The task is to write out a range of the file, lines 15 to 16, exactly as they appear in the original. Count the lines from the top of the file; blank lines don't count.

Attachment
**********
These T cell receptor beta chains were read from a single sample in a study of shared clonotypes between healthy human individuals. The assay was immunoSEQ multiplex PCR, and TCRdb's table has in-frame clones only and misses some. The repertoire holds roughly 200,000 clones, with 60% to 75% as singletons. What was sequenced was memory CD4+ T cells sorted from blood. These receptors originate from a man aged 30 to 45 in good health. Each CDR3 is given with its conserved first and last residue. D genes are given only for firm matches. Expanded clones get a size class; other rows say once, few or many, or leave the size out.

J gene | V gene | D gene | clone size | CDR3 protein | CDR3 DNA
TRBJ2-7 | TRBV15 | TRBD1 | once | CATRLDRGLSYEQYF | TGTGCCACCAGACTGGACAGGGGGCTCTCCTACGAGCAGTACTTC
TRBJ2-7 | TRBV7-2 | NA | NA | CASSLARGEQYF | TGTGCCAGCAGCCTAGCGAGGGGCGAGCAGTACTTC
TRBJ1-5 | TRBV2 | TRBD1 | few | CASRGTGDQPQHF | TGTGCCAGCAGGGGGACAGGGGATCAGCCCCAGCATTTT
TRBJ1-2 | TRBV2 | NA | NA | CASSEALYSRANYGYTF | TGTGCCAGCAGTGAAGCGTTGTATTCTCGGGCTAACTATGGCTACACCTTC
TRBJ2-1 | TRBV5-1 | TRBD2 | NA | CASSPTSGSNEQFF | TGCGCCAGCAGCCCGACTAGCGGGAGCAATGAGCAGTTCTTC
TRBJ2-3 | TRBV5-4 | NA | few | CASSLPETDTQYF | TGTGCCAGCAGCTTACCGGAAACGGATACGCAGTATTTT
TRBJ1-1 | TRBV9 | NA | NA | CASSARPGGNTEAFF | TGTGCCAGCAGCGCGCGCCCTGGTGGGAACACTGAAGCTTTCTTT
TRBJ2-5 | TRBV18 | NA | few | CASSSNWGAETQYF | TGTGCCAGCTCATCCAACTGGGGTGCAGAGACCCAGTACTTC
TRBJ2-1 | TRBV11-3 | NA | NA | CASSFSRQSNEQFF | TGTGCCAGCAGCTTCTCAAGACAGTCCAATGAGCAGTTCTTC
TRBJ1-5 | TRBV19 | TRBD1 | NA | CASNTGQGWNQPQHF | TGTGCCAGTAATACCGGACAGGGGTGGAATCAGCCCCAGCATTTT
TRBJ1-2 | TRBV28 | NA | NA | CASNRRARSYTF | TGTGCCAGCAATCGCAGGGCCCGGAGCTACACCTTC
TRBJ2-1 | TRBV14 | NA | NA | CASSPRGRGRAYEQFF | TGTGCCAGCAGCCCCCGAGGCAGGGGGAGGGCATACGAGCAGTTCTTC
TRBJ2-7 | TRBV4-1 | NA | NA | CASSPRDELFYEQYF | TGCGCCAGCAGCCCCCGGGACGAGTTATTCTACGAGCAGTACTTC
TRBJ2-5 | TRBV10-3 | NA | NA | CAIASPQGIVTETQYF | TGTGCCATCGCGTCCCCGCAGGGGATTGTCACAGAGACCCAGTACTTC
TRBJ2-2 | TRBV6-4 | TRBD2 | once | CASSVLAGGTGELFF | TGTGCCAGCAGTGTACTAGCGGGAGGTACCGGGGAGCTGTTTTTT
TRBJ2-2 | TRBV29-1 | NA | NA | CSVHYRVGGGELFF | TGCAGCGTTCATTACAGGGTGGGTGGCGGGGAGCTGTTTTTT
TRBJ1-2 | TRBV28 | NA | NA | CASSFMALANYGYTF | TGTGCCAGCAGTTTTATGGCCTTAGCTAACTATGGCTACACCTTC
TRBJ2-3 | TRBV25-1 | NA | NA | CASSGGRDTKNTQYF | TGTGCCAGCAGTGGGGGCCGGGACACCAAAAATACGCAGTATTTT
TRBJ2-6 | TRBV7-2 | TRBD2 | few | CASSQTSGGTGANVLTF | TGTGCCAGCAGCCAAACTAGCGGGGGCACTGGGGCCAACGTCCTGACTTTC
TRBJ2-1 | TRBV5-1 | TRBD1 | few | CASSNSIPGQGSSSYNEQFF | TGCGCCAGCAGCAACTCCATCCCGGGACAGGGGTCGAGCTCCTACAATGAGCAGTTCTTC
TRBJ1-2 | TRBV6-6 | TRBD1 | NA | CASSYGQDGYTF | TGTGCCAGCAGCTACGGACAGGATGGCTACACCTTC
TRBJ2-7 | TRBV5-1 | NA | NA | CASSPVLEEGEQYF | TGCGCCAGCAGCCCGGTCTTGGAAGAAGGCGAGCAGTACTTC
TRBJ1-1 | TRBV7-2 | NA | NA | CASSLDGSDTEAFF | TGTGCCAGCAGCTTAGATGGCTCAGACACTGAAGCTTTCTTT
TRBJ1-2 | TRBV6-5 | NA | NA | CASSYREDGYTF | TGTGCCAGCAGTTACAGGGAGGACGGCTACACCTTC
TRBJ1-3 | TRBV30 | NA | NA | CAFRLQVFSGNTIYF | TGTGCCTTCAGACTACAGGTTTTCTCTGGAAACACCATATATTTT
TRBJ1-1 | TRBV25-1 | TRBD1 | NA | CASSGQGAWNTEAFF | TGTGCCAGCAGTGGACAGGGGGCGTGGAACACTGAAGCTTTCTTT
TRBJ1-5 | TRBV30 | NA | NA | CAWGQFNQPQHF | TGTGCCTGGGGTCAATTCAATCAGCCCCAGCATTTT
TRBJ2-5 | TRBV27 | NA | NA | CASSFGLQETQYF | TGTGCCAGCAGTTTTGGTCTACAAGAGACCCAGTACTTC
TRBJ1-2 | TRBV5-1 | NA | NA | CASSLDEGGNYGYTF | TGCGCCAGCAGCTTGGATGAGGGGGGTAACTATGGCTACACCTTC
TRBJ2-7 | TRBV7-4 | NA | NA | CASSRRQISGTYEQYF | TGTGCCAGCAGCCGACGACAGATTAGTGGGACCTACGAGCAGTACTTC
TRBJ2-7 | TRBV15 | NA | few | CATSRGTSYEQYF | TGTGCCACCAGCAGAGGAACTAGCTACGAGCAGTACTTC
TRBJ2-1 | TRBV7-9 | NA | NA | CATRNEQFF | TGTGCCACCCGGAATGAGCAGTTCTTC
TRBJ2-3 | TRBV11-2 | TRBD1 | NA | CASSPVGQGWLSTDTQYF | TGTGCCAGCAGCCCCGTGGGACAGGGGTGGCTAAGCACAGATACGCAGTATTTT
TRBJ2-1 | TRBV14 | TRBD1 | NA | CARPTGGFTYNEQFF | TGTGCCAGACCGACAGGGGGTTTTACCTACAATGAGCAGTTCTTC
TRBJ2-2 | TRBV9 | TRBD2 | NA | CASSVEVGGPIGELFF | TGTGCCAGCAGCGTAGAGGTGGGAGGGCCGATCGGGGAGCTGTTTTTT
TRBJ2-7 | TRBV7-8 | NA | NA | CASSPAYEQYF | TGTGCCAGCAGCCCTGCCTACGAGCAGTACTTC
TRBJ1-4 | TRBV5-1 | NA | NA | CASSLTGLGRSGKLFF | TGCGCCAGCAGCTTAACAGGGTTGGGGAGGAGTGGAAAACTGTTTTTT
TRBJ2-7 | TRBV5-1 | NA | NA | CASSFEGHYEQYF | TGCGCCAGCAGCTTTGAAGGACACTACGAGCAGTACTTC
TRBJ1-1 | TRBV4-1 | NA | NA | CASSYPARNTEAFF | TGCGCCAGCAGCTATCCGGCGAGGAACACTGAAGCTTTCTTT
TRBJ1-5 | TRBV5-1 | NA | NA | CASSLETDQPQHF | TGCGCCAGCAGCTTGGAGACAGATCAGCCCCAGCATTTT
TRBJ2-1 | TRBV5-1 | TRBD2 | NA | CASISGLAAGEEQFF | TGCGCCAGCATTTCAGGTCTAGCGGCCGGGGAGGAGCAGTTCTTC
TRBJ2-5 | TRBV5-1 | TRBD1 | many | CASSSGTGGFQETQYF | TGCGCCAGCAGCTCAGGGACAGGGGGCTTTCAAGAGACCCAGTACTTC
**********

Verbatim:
TRBJ2-7 | TRBV4-1 | NA | NA | CASSPRDELFYEQYF | TGCGCCAGCAGCCCCCGGGACGAGTTATTCTACGAGCAGTACTTC
TRBJ2-5 | TRBV10-3 | NA | NA | CAIASPQGIVTETQYF | TGTGCCATCGCGTCCCCGCAGGGGATTGTCACAGAGACCCAGTACTTC